And that is why, for example, I’ve run stool tests with my clients before – even though they primarily come to see me for their mental health problems, and not their digestive issues. Their gut health, in this instance, had a huge impact on their entire health, including their brain health, so including their mental health.
So when you hear terms such as functional medicine, it’s really about this wide lens approach: Moving away from focusing on particular organs and problems, and instead thinking about the systems in your body.
Where are the imbalances in your body? And why do they express themselves as xyz symptom, such as depression and anxiety? Because that’s what depression and anxiety are: they are symptoms. Symptoms of underlying imbalances. Depression is not the root cause of your problem – it’s a symptom of an underlying need that isn’t being met.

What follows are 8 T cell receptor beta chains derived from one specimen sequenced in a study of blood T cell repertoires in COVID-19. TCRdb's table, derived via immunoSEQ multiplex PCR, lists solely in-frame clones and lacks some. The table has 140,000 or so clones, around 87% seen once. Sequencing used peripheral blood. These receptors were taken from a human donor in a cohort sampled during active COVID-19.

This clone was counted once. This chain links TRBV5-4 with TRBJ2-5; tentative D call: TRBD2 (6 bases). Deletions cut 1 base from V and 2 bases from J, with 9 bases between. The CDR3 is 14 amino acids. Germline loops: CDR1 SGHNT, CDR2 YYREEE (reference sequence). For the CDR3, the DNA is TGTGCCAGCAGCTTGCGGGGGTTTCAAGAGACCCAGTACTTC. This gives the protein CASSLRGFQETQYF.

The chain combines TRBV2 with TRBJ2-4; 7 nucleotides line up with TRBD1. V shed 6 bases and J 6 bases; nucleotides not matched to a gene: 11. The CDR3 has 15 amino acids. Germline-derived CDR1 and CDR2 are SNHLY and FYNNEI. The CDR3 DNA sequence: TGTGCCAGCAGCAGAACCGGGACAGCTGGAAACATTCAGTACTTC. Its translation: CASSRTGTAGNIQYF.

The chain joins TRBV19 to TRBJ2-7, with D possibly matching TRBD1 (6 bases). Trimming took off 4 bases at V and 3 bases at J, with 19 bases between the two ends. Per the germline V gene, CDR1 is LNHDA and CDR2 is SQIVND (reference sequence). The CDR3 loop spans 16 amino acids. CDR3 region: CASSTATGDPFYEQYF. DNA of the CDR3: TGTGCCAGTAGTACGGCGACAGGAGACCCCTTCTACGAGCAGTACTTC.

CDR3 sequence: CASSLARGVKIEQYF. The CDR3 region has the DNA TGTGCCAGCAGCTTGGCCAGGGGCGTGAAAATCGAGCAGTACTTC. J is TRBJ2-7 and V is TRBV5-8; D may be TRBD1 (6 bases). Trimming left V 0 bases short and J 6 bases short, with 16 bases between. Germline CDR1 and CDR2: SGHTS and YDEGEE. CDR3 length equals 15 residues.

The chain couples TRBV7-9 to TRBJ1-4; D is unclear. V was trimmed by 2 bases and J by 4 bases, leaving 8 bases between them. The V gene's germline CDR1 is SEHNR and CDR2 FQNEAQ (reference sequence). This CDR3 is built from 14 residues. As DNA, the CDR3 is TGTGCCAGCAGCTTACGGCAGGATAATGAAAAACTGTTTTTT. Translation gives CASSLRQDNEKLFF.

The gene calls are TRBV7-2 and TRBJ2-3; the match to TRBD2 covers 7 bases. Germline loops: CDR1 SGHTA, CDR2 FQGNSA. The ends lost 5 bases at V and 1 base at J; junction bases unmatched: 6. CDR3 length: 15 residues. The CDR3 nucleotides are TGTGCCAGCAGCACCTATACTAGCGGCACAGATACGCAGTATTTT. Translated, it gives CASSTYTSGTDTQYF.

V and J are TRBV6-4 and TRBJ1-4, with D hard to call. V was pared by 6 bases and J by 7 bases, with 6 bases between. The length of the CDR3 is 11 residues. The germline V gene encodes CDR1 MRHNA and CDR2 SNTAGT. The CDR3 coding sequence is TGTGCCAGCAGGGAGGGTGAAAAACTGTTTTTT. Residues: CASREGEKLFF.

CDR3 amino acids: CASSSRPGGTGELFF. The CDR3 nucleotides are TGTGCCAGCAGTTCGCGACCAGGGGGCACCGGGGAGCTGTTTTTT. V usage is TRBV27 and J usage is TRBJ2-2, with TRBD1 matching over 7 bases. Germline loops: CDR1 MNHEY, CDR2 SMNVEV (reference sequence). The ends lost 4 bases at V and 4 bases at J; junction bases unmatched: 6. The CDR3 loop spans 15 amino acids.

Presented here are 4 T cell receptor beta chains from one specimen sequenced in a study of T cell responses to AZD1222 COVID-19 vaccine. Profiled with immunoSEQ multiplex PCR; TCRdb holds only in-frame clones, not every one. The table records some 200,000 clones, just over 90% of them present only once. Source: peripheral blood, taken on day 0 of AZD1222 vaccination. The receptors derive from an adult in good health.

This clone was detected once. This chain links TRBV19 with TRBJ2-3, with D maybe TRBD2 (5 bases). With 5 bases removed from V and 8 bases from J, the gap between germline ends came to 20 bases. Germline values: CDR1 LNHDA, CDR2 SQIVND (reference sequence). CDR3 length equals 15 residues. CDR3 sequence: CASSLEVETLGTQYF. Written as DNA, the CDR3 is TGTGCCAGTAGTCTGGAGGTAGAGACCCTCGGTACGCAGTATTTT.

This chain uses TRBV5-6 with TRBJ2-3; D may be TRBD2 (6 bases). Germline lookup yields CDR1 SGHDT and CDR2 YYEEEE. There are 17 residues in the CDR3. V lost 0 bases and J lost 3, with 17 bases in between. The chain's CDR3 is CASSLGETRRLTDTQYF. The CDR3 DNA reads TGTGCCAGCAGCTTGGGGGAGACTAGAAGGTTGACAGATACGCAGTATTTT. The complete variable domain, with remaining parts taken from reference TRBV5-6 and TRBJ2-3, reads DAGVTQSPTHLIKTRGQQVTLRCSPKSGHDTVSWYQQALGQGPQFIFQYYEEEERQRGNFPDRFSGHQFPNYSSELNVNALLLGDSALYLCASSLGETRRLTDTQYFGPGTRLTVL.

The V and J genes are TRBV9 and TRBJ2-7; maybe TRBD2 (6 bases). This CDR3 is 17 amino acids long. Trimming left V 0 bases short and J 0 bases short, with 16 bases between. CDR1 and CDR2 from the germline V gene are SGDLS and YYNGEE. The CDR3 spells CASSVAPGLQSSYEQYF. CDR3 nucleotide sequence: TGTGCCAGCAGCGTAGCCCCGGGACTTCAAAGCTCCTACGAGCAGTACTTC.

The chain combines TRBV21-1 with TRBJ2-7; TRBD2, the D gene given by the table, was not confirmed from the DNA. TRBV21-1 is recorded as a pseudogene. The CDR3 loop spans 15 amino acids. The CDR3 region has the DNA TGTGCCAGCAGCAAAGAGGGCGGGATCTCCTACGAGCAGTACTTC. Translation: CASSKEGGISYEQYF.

I hope that’s clear. Back when I was suffering from depression, I thought that depression was the illness and it meant that something was wrong with my mind or my character. Or that my neurotransmitters were out of balance and that I needed medication.
But when I started seeing depression as a symptom of something deeper that needing addressing, things just really started to make so much more sense.
So with this in mind, what blood tests can you run that will help shine a light on some of these potential underlying root causes of depression?
- A full thyroid panel
Your thyroid is a gland that is very small, it’s shaped like a butterfly and sits just in front of your windpipe in your neck. It produces hormones that control lots of functions within your body, primarily affecting your metabolism. And sometimes the thyroid struggles to produce enough thyroid hormones and that can end up in a condition called hypothyroidism, which is actually relatively common in women. What are the symptoms of hypothyroidism, so when your thyroid doesn’t produce enough thyroid hormones?